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A cascade effect is an inevitable and sometimes unforeseen chain of events due to an act affecting a system. If there is a possibility that the cascade effect will have a negative impact on the system, it is possible to analyze the effects with a consequence/impact analysis. Cascade effects are commonly visualised in tree structures, also called event trees.

Cascade effects seen in the perspective of space travelling are theoretical possibilities that space junk or a satellite destroyed by a meteor will send debris throughout the orbits of most telecommunication satellites destroying them in the process and subsequently sending that debris into all possible orbits, destroying everything in orbit around the Earth, known as the Kessler syndrome. It is theorized that if this occurs, space flight beyond Earth will become very difficult if not impossible.

In biology, according to Mold and Stein, the term cascade refers to a process that, once started, proceeds stepwise to its full, seemingly inevitable, conclusion. The main cause of a cascade of injury in medicine is by misdiagnosis and medical error. These result in iatrogenic injury and from medical error flows a cascade of effects and results often including pain, disability, loss of job, poverty and homelessness which obviously cause mental health problems and may cause death. In medicine, a cascade effect may also refer to a chain of events initiated by an unnecessary test, an unexpected result, or patient or physician anxiety, which results in ill-advised tests or treatments that may cause harm to patients as the results are pursued. An example would be ordering a full body CT scan without a clear reason, finding an incidentaloma and undergoing a debilitating surgery to remove it, despite the fact that the condition was asymptomatic and possibly benign.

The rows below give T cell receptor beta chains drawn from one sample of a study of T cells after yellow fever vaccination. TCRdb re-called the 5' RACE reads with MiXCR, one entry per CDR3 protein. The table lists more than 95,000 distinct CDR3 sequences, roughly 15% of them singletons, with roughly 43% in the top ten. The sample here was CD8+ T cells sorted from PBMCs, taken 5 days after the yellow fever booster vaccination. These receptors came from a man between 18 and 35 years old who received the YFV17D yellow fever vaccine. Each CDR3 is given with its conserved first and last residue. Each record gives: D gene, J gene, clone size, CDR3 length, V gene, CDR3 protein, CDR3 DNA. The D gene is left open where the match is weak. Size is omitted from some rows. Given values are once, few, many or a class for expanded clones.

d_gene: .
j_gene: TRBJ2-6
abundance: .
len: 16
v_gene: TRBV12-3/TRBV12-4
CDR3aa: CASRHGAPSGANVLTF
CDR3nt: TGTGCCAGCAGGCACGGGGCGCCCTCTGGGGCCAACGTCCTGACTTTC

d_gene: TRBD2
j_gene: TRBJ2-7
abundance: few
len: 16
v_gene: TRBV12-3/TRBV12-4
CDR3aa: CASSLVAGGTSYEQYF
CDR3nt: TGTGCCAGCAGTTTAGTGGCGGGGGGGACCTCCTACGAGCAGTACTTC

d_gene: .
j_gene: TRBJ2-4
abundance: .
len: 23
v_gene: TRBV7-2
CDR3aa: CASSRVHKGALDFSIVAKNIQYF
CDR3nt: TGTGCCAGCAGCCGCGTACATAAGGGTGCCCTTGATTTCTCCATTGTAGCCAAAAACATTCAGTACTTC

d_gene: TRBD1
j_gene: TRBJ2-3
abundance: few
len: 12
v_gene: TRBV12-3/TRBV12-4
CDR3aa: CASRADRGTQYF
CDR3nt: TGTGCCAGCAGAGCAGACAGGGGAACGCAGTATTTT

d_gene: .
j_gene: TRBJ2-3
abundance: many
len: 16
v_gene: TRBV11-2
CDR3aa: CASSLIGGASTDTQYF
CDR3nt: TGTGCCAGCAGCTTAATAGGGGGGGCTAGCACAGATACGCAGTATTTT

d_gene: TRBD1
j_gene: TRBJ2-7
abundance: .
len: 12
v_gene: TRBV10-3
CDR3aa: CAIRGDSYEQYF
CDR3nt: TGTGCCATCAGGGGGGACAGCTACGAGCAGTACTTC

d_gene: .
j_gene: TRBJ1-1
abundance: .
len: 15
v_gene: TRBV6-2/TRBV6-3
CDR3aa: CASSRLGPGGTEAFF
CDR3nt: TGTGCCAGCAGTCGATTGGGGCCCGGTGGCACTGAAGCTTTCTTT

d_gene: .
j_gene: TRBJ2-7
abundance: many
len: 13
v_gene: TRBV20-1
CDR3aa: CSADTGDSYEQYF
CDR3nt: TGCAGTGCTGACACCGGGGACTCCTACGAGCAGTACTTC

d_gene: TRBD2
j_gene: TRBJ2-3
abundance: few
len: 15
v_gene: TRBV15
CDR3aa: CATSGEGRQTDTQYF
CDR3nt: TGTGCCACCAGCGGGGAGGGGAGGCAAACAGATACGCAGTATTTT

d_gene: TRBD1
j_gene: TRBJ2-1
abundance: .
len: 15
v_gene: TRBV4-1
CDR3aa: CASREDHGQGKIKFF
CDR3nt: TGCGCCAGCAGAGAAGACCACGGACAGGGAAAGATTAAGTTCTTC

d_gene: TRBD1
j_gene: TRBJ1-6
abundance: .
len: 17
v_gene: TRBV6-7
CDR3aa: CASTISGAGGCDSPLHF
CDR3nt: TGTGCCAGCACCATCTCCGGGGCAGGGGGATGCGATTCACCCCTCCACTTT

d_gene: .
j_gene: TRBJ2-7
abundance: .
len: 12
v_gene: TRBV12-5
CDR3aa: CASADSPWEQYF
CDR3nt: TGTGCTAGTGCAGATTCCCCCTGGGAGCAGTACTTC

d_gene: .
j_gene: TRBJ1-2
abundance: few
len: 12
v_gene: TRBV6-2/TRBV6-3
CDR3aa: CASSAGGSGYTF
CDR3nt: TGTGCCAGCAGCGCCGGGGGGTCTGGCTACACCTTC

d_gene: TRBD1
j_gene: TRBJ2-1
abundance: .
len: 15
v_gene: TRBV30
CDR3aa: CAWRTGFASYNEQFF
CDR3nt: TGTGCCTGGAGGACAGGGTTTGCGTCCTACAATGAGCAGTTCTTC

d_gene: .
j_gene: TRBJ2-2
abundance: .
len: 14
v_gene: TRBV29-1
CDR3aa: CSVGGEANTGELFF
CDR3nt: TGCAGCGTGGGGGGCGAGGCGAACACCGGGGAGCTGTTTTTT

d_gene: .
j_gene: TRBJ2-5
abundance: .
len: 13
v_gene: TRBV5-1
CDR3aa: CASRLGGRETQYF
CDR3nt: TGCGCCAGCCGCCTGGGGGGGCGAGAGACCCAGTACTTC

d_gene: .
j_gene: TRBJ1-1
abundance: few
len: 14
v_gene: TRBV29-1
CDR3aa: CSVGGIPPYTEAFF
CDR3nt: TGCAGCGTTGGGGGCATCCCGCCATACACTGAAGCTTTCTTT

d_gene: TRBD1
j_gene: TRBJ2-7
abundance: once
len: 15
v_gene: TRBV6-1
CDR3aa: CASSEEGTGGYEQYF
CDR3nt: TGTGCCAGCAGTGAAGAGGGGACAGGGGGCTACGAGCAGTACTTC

There is also an ecological definition of cascade effects, in which the death of one key species in an ecosystem triggers the extinction of other species.

Noam Chomsky on Climate Change (December 2016)

Noam Chomsky on Climate Change (December 2016) (from Democracy Now)
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Thunderstorms in a Warmer World: Dr Claire Vincent (June 2017)

Claire Vincent finished her PhD in mesoscale wind variability at the Technical University of Denmark (DTU) in 2010, after which she completed a post-doc funded by the Danish Council for Independent Research, also at DTU. Prior to moving to Denmark for her PhD, Claire worked at the Australian Bureau of meteorology, first as a forecaster and then on a project to verify near-surface winds from mesoscale modelling. Claire commenced as a post-doctoral research fellow at the University of Melbourne in 2014, where she is working with analysis and modelling of tropical convection.

Canadian Island Disappearing Due to Sea Level Rise (from CBC News)

Canadian Island Disappearing Due to Sea Level Rise (from CBC News)

The Environment and Society: Faculty Presentation

Part of the Advancing Research and Scholarship at Boston College event on December 5, 2016. The theme for this event was The Environment and Society: Research for a Changing World. This video features:

Jeremy Shakun, Assistant Professor, Earth & Environmental Sciences
“The Long View on Climate Change: What the Last 21,000 Years Tell Us about 21st Century Climate Change and Beyond”

Richard Sweeney, Assistant Professor, Economics
“Getting the Most out of Green Spending”

Conevery Bolton Valencius, Professor, History
“Energy and Earthquakes: What’s our history? What’s our future?”

Gautam N. Yadama, Dean, School of Social Work
“Powering the Poor”

The Heat Is On: Climate Change Meets "Godzilla" El Nino (Part II)

Fair Use: Educational. (Part II) Covering extreme weather events around the world in March 2016.

Extreme Precipitation Trends: Kenneth Kunkel (April 2017 Climate Central Webinar)

Extreme Precipitation Trends: Kenneth Kunkel (April 2017 Climate Central Webinar)